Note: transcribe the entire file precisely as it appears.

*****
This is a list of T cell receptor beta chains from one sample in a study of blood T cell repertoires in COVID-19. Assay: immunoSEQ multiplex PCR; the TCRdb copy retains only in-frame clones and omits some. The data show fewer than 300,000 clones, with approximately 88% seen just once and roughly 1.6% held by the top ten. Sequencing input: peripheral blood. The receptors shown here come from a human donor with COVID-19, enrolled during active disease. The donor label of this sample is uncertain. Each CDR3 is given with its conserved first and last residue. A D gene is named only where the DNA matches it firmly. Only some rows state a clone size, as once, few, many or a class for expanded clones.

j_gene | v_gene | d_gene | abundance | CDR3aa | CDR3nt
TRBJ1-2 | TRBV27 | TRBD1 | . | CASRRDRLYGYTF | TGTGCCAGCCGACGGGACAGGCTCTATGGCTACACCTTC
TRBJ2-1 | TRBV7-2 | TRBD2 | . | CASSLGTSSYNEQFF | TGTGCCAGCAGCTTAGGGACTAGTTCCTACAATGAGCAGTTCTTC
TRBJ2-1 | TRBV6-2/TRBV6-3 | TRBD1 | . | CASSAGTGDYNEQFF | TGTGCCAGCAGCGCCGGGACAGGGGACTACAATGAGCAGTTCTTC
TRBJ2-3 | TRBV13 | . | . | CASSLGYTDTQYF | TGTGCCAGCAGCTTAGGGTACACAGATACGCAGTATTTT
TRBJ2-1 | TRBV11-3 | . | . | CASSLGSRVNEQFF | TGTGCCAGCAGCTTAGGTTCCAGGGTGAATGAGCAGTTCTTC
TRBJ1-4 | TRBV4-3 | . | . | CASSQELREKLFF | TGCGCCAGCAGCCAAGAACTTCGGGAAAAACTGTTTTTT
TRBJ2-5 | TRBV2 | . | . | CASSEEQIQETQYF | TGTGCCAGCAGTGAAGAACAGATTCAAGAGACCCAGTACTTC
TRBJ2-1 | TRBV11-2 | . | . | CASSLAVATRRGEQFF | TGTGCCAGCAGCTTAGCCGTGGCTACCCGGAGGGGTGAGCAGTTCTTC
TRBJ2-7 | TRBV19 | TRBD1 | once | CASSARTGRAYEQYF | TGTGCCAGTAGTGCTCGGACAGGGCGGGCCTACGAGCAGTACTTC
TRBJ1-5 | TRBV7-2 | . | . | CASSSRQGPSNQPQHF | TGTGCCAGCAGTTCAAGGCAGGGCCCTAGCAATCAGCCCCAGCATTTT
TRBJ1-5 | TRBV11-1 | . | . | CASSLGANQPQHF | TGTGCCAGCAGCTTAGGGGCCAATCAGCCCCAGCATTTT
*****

This is a list of T cell receptor beta chains from one sample in a study of blood T cell repertoires in COVID-19. Assay: immunoSEQ multiplex PCR; the TCRdb copy retains only in-frame clones and omits some. The data show fewer than 300,000 clones, with approximately 88% seen just once and roughly 1.6% held by the top ten. Sequencing input: peripheral blood. The receptors shown here come from a human donor with COVID-19, enrolled during active disease. The donor label of this sample is uncertain. Each CDR3 is given with its conserved first and last residue. A D gene is named only where the DNA matches it firmly. Only some rows state a clone size, as once, few, many or a class for expanded clones.

j_gene | v_gene | d_gene | abundance | CDR3aa | CDR3nt
TRBJ1-2 | TRBV27 | TRBD1 | . | CASRRDRLYGYTF | TGTGCCAGCCGACGGGACAGGCTCTATGGCTACACCTTC
TRBJ2-1 | TRBV7-2 | TRBD2 | . | CASSLGTSSYNEQFF | TGTGCCAGCAGCTTAGGGACTAGTTCCTACAATGAGCAGTTCTTC
TRBJ2-1 | TRBV6-2/TRBV6-3 | TRBD1 | . | CASSAGTGDYNEQFF | TGTGCCAGCAGCGCCGGGACAGGGGACTACAATGAGCAGTTCTTC
TRBJ2-3 | TRBV13 | . | . | CASSLGYTDTQYF | TGTGCCAGCAGCTTAGGGTACACAGATACGCAGTATTTT
TRBJ2-1 | TRBV11-3 | . | . | CASSLGSRVNEQFF | TGTGCCAGCAGCTTAGGTTCCAGGGTGAATGAGCAGTTCTTC
TRBJ1-4 | TRBV4-3 | . | . | CASSQELREKLFF | TGCGCCAGCAGCCAAGAACTTCGGGAAAAACTGTTTTTT
TRBJ2-5 | TRBV2 | . | . | CASSEEQIQETQYF | TGTGCCAGCAGTGAAGAACAGATTCAAGAGACCCAGTACTTC
TRBJ2-1 | TRBV11-2 | . | . | CASSLAVATRRGEQFF | TGTGCCAGCAGCTTAGCCGTGGCTACCCGGAGGGGTGAGCAGTTCTTC
TRBJ2-7 | TRBV19 | TRBD1 | once | CASSARTGRAYEQYF | TGTGCCAGTAGTGCTCGGACAGGGCGGGCCTACGAGCAGTACTTC
TRBJ1-5 | TRBV7-2 | . | . | CASSSRQGPSNQPQHF | TGTGCCAGCAGTTCAAGGCAGGGCCCTAGCAATCAGCCCCAGCATTTT
TRBJ1-5 | TRBV11-1 | . | . | CASSLGANQPQHF | TGTGCCAGCAGCTTAGGGGCCAATCAGCCCCAGCATTTT